1. What inspired you to write The Flight Attendant: A Novel?
I had just flown into New York from Armenia and was meeting a friend for dinner in Manhattan. I was an hour early, so I went to the bar and ordered arak, an anise-flavored alcohol: imagine weaponized ouzo. First of all, there was the reality that I had just landed after a transatlantic flight. I fly often, but I have never lost my awe at the miracle of aviation: I had had breakfast in Yerevan and now I was having dinner in New York City. Likewise, I’ve always been impressed by those women and men who choose to become pilots and flight attendants, especially these days – an era of regional jets and passengers traveling in sweat pants and flip-flops.
Second, there was the booze. I come from a family of alcoholics on both sides so I will never romanticize alcoholism. But I was at a handsome bar and jet-lagged just enough to see the aesthetic beauty in the rituals around which we drink: The colors, the bottles, the labels, the glasses.
And, third, I had flown in via Moscow on Aeroflot. I’ve always been fascinated by Russia and the Russian soul.
I didn’t know what the book was going to be about, but I asked the bartender for all the scrap paper he had, and for the next forty-five minutes I wrote frenetically. I wrote the rough draft of the first three or four pages of the novel.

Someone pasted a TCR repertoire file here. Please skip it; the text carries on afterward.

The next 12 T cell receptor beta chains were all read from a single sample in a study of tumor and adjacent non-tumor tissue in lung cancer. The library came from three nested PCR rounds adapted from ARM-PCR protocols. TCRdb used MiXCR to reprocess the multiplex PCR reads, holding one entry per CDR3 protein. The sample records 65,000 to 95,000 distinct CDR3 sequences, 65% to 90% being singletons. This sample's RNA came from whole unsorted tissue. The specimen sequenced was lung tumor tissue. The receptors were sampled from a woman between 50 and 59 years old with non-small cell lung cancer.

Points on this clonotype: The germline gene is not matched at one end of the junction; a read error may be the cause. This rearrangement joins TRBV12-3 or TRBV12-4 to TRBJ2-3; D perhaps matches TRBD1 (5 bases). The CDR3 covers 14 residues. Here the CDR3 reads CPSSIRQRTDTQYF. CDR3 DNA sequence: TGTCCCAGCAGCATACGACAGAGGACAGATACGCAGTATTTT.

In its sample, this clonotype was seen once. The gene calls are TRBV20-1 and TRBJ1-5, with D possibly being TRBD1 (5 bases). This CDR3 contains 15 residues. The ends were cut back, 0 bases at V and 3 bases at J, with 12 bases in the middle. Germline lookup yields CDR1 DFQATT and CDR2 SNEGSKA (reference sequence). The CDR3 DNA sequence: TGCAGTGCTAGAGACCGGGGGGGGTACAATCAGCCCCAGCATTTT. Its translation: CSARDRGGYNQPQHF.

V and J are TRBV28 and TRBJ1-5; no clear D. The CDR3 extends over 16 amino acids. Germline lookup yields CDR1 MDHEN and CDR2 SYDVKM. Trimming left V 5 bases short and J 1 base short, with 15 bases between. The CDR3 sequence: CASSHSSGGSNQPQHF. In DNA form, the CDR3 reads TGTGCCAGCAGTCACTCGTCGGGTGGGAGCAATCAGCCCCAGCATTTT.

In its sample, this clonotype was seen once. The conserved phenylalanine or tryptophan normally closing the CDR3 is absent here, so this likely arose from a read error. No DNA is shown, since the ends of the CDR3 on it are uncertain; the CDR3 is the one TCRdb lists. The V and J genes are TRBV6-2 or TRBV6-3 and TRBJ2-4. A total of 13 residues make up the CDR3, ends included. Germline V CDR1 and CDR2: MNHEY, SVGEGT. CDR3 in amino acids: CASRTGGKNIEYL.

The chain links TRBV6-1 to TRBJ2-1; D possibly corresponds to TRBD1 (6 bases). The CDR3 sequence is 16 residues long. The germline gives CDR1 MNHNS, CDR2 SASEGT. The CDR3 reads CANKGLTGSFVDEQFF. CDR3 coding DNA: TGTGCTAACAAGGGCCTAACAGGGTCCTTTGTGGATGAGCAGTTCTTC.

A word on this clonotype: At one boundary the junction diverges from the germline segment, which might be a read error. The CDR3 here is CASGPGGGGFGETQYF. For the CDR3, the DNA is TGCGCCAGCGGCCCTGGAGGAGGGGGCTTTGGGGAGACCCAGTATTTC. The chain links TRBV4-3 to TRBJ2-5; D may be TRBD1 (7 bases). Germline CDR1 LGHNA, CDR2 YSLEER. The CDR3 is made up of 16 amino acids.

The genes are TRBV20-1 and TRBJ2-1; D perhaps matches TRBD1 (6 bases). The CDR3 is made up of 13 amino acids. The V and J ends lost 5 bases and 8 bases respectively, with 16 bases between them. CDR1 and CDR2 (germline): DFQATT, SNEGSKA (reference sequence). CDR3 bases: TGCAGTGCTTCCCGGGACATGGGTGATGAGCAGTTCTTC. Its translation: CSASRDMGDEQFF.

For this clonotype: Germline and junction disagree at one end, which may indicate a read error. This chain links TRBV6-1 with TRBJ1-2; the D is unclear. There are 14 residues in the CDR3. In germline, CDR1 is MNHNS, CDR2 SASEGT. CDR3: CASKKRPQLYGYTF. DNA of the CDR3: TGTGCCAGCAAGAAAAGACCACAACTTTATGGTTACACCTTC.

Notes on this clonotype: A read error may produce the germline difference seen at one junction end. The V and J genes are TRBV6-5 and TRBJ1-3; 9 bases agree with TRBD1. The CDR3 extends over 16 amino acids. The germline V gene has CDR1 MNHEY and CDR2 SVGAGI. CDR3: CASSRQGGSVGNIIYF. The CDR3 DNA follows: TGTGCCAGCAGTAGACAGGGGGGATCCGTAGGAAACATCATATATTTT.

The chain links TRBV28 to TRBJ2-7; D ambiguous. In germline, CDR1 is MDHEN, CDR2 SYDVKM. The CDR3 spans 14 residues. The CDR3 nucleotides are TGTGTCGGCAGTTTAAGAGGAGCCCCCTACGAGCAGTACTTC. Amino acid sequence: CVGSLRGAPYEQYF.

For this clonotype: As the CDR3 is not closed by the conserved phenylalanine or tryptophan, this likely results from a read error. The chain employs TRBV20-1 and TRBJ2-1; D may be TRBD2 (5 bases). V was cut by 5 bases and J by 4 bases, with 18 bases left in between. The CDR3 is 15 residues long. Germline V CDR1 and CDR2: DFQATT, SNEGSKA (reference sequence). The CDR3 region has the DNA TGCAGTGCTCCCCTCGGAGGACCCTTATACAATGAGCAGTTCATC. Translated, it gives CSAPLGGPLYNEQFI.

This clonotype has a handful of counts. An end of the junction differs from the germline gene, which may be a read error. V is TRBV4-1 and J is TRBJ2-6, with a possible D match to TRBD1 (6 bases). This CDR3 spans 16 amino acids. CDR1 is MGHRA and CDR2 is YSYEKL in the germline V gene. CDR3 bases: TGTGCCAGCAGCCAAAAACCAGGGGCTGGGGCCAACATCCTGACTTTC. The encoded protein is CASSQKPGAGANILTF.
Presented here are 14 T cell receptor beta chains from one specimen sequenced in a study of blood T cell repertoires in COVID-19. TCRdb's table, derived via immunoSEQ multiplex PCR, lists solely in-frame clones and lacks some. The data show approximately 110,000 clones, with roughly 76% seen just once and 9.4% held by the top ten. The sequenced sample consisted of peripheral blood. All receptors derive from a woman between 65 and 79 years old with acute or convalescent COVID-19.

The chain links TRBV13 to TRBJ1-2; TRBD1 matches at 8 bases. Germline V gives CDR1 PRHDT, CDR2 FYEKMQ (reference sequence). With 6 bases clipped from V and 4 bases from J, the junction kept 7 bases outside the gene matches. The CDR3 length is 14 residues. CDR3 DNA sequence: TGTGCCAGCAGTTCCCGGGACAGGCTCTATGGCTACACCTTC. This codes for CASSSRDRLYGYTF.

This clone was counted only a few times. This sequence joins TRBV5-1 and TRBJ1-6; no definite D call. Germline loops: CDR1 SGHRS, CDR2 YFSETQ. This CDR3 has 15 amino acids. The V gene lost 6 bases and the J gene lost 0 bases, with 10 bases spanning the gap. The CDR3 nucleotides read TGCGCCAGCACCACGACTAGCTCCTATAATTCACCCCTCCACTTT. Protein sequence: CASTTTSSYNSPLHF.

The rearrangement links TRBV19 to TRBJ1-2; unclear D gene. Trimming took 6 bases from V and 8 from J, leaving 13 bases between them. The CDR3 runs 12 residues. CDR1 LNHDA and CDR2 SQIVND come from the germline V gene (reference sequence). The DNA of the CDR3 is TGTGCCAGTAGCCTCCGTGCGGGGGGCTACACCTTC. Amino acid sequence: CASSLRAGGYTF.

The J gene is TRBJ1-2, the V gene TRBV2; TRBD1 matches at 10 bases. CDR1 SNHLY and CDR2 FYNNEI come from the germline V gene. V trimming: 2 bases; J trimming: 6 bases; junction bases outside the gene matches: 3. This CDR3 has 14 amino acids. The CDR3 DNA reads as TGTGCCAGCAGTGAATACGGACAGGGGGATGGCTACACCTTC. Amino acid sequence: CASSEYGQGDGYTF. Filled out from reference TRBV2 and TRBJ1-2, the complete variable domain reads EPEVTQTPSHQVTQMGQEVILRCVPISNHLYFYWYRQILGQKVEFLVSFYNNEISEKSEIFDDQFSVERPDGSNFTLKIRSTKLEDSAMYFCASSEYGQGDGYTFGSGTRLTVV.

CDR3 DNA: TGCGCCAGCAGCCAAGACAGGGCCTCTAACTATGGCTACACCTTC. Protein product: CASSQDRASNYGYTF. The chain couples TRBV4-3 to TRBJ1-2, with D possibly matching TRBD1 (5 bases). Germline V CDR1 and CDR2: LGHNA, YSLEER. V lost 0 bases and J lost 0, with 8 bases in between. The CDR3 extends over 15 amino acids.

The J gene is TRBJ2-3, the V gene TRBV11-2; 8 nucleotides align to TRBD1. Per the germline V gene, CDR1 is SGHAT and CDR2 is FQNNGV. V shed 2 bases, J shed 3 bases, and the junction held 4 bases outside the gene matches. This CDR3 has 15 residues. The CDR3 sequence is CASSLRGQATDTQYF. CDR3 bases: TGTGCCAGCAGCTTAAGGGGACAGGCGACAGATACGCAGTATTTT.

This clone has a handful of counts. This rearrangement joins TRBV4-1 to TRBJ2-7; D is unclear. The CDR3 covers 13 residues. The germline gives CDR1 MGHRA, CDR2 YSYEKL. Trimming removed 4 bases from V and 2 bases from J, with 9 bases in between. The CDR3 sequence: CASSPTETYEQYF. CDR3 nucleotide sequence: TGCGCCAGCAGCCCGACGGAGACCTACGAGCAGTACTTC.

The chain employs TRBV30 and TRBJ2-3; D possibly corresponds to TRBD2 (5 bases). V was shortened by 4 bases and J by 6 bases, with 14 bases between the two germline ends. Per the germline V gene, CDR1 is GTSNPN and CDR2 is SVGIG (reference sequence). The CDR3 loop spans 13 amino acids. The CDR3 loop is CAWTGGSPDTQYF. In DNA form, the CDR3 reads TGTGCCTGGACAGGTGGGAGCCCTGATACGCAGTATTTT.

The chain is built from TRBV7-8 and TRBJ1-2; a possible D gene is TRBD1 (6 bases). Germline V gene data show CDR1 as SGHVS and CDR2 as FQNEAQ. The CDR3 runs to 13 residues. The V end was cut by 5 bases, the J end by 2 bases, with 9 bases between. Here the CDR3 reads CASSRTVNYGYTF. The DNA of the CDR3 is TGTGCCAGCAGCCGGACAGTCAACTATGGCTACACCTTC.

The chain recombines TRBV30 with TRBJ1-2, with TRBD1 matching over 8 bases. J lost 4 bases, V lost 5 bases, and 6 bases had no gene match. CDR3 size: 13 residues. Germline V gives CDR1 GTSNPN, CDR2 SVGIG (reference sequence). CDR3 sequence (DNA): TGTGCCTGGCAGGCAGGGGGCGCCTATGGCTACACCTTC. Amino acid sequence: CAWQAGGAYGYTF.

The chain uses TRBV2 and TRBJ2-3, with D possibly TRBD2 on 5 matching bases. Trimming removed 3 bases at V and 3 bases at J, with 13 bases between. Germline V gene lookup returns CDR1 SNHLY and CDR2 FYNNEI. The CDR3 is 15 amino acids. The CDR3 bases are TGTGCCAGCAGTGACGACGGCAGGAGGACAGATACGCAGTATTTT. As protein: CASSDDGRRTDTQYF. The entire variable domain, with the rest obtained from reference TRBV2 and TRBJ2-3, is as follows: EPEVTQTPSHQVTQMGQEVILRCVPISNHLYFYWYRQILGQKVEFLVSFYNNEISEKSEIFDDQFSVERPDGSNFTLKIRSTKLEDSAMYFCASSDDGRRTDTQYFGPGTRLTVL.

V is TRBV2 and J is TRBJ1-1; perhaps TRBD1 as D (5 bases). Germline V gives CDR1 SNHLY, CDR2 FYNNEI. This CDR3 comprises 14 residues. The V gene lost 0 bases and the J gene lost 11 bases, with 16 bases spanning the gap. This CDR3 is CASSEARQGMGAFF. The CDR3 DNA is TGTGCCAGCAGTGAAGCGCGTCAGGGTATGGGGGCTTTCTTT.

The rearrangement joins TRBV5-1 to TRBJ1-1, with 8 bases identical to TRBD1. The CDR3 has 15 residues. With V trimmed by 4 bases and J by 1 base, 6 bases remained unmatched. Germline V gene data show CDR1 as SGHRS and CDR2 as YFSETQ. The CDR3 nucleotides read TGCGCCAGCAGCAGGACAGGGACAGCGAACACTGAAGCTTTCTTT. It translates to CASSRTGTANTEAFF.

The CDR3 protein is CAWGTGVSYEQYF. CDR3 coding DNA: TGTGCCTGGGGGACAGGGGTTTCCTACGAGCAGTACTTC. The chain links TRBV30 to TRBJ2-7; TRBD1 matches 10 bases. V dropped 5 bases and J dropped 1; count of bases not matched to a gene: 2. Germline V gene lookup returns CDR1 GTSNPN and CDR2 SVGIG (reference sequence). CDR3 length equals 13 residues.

2. What goes through Cassandra Bowden’s mind the morning after she awakens in a hotel room in Dubai?
That’s the opening of the novel: she goes from the self-loathing she knows well – the hangover, the shame, the disgust – to utter terror when she rolls over and sees that the man she slept with the night before has had his throat cut and he has bled out on the pillow beside her.
3. How does Cassie’s reckless self-regard affect her relationship with her coworkers?
Like any binge drinker or alcoholic, there is collateral damage for both friends and family. Cassie causes a lot of pain. Will it impact her co-workers? Someday will she fly too close to the sun and get busted by the airline? It certainly is a possibility.
4. How does Cassie adapt to her new normal as her life is put in jeopardy?
Cassie’s a mess. I love her, in part because she’s the sort of wounded bird who will fly into a window, brush off her wings, and fly into the same window again the very next day.
Are you currently at work on your next novel? If so, what can you share with us?
Yes, I am. My next novel is inspired by the first divorce in North America for domestic violence: 1662 Boston. It’s a Puritan novel and courtroom drama that I hope is actually rather timely.
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